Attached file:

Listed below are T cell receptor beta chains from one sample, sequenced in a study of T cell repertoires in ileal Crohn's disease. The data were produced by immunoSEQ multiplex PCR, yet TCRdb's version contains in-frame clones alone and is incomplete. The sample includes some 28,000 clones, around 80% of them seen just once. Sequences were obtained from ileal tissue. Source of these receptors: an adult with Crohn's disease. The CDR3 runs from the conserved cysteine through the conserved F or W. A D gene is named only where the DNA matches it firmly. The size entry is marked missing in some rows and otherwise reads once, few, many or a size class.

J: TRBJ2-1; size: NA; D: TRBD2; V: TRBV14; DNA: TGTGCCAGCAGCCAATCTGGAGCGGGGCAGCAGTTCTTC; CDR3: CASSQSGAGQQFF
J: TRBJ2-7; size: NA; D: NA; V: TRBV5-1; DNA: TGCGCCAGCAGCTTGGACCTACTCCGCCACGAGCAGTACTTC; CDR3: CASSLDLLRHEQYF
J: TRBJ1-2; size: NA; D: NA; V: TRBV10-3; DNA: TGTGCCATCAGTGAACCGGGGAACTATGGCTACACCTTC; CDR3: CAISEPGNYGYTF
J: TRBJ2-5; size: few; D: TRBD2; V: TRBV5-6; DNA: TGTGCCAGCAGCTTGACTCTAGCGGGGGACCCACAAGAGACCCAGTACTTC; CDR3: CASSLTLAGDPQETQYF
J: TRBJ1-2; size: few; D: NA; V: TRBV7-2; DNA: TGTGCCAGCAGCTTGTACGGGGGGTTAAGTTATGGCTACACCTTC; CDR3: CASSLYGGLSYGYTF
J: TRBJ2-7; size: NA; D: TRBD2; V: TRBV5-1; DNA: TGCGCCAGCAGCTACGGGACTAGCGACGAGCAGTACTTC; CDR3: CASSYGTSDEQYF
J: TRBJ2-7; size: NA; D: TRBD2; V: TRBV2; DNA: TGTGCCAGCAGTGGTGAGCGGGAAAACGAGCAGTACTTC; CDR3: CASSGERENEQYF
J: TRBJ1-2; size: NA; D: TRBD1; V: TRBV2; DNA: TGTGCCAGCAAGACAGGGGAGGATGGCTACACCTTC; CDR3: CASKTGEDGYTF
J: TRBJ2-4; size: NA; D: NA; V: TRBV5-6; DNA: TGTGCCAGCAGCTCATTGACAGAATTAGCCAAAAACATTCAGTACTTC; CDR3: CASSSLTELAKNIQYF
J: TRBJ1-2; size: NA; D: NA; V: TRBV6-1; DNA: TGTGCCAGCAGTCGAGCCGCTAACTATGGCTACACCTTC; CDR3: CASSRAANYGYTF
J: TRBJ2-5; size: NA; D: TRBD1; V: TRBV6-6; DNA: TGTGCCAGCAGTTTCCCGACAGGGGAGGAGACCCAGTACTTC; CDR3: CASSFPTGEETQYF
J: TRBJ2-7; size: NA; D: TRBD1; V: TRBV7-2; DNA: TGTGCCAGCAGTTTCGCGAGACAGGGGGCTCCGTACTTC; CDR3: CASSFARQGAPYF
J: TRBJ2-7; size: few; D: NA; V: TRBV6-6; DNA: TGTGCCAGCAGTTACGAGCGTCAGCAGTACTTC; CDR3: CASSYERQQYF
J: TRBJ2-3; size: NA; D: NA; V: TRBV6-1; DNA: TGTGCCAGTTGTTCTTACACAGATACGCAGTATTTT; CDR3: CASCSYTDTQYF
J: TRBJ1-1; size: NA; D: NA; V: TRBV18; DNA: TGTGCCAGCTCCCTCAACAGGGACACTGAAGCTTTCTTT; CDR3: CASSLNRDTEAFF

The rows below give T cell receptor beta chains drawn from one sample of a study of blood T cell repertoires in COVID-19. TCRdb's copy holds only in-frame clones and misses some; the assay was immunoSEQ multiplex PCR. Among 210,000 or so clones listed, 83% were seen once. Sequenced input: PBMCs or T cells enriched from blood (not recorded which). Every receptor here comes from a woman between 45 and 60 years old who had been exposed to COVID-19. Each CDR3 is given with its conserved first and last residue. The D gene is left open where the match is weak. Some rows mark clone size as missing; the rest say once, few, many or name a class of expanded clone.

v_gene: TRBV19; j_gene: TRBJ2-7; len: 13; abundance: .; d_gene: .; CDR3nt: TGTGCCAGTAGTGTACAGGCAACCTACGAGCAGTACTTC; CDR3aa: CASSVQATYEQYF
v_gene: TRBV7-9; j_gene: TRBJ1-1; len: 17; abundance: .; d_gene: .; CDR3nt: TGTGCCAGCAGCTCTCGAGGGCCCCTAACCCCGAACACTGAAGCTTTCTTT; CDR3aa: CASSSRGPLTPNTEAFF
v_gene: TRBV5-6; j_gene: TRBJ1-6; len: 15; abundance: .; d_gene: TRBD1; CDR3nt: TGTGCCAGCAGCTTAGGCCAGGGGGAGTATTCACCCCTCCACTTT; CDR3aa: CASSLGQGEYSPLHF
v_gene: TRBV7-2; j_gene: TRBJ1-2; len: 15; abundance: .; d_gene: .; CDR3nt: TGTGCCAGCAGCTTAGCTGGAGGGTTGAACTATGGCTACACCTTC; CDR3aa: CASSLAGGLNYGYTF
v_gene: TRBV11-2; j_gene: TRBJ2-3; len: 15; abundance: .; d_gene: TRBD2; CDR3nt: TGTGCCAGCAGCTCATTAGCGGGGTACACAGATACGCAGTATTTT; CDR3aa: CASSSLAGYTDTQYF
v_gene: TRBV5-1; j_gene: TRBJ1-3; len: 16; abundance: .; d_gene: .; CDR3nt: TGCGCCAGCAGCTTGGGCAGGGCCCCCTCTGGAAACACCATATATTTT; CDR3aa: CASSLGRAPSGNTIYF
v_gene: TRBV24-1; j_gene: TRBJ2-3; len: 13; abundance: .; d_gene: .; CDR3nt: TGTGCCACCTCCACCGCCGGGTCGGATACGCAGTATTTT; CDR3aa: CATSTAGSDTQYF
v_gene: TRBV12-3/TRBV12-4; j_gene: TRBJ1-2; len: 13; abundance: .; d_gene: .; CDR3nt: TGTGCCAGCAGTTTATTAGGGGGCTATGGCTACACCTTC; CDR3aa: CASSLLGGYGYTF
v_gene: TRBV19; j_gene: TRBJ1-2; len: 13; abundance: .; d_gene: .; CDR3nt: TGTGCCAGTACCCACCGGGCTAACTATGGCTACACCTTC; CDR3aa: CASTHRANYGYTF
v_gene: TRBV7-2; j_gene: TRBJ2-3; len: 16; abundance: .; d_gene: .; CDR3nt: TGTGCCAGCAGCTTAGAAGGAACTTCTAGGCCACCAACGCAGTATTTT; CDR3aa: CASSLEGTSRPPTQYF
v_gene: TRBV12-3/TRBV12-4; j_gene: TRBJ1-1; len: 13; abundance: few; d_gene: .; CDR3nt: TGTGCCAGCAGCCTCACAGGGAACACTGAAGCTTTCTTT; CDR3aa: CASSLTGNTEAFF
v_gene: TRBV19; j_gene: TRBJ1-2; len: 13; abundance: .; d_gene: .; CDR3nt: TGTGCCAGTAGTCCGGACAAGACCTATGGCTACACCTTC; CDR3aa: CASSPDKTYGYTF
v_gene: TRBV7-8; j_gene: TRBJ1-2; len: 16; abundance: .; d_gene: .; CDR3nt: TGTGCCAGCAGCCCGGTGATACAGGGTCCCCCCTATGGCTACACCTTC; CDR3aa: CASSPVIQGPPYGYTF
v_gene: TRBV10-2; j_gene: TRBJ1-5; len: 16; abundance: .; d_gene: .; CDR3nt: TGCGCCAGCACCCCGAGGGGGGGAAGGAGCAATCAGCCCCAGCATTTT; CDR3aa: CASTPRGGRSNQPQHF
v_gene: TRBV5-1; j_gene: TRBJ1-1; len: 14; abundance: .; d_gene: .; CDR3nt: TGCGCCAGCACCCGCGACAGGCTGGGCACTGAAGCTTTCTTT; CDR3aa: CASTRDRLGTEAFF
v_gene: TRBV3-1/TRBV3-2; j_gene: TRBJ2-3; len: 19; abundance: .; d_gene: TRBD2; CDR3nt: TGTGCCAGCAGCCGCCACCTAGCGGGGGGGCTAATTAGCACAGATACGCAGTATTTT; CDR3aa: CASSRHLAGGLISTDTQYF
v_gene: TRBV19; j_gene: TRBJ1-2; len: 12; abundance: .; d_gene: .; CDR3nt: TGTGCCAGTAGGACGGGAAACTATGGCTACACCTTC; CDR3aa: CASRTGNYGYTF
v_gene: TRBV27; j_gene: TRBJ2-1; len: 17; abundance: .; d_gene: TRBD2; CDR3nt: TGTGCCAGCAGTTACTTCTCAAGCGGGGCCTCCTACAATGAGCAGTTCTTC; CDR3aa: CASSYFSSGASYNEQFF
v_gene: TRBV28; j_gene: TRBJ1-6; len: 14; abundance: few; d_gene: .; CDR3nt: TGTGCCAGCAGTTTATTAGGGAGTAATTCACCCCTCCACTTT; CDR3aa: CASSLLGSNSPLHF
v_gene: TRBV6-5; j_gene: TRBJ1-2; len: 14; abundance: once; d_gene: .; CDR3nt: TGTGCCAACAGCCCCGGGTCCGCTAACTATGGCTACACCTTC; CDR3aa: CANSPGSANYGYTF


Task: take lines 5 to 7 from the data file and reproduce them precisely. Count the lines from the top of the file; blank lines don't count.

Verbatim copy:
J: TRBJ2-5; size: few; D: TRBD2; V: TRBV5-6; DNA: TGTGCCAGCAGCTTGACTCTAGCGGGGGACCCACAAGAGACCCAGTACTTC; CDR3: CASSLTLAGDPQETQYF
J: TRBJ1-2; size: few; D: NA; V: TRBV7-2; DNA: TGTGCCAGCAGCTTGTACGGGGGGTTAAGTTATGGCTACACCTTC; CDR3: CASSLYGGLSYGYTF
J: TRBJ2-7; size: NA; D: TRBD2; V: TRBV5-1; DNA: TGCGCCAGCAGCTACGGGACTAGCGACGAGCAGTACTTC; CDR3: CASSYGTSDEQYF